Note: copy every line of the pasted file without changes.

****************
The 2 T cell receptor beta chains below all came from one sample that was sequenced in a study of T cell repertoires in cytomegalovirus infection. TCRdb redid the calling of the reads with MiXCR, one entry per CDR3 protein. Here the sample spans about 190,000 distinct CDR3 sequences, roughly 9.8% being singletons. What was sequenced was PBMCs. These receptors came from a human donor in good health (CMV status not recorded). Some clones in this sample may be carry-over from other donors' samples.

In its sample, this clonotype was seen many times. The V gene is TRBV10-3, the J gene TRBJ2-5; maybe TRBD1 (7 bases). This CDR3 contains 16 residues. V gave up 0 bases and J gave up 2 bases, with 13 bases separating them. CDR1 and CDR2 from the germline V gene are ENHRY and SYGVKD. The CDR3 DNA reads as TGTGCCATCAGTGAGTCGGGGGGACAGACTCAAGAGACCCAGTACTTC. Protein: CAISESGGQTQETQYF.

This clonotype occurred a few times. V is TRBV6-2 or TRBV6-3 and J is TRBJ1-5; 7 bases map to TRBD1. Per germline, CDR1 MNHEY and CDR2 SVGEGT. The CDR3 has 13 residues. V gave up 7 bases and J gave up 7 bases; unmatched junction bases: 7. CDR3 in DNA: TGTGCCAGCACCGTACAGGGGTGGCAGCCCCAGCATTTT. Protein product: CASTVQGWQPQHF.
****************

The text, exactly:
The 2 T cell receptor beta chains below all came from one sample that was sequenced in a study of T cell repertoires in cytomegalovirus infection. TCRdb redid the calling of the reads with MiXCR, one entry per CDR3 protein. Here the sample spans about 190,000 distinct CDR3 sequences, roughly 9.8% being singletons. What was sequenced was PBMCs. These receptors came from a human donor in good health (CMV status not recorded). Some clones in this sample may be carry-over from other donors' samples.

In its sample, this clonotype was seen many times. The V gene is TRBV10-3, the J gene TRBJ2-5; maybe TRBD1 (7 bases). This CDR3 contains 16 residues. V gave up 0 bases and J gave up 2 bases, with 13 bases separating them. CDR1 and CDR2 from the germline V gene are ENHRY and SYGVKD. The CDR3 DNA reads as TGTGCCATCAGTGAGTCGGGGGGACAGACTCAAGAGACCCAGTACTTC. Protein: CAISESGGQTQETQYF.

This clonotype occurred a few times. V is TRBV6-2 or TRBV6-3 and J is TRBJ1-5; 7 bases map to TRBD1. Per germline, CDR1 MNHEY and CDR2 SVGEGT. The CDR3 has 13 residues. V gave up 7 bases and J gave up 7 bases; unmatched junction bases: 7. CDR3 in DNA: TGTGCCAGCACCGTACAGGGGTGGCAGCCCCAGCATTTT. Protein product: CASTVQGWQPQHF.